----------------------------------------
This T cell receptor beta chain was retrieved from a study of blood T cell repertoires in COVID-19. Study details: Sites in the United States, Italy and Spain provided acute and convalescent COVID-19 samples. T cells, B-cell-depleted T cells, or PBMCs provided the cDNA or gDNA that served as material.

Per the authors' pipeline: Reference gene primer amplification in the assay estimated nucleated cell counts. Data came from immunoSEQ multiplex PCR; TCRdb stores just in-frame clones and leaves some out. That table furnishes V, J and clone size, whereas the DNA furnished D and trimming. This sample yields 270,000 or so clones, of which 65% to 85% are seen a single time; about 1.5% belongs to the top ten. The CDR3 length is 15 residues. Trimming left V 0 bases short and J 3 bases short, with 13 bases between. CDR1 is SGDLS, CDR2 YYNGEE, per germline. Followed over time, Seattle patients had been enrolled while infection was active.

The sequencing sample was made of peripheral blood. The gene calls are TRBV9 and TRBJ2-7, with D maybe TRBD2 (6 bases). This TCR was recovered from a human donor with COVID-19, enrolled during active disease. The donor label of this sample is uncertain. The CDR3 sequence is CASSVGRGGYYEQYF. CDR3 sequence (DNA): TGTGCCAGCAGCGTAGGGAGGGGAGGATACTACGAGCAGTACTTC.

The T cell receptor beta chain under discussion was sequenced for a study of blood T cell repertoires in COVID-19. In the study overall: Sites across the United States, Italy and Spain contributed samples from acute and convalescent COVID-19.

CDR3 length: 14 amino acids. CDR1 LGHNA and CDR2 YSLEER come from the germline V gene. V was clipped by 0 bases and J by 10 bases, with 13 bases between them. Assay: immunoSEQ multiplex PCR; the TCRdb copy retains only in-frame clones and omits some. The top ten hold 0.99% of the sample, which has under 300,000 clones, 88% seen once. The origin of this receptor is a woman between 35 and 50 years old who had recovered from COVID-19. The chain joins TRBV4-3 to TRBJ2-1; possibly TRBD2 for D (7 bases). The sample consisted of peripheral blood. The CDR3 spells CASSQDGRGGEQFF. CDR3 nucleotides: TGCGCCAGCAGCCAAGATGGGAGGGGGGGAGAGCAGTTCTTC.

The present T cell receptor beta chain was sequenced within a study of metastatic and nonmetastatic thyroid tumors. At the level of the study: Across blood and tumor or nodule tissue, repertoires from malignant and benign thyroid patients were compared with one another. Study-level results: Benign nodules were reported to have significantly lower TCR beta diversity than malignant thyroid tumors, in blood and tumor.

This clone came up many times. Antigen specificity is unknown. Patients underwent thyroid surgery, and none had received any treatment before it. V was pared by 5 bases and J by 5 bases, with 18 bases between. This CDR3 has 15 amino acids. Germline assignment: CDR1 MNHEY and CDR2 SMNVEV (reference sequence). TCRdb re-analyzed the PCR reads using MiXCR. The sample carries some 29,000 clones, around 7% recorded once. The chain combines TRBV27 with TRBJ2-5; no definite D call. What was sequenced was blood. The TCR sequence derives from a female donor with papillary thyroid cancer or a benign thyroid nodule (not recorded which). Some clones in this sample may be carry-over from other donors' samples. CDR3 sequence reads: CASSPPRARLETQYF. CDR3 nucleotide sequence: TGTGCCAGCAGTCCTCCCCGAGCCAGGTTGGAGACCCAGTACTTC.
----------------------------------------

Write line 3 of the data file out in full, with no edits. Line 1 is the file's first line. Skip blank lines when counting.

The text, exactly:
The sequencing sample was made of peripheral blood. The gene calls are TRBV9 and TRBJ2-7, with D maybe TRBD2 (6 bases). This TCR was recovered from a human donor with COVID-19, enrolled during active disease. The donor label of this sample is uncertain. The CDR3 sequence is CASSVGRGGYYEQYF. CDR3 sequence (DNA): TGTGCCAGCAGCGTAGGGAGGGGAGGATACTACGAGCAGTACTTC.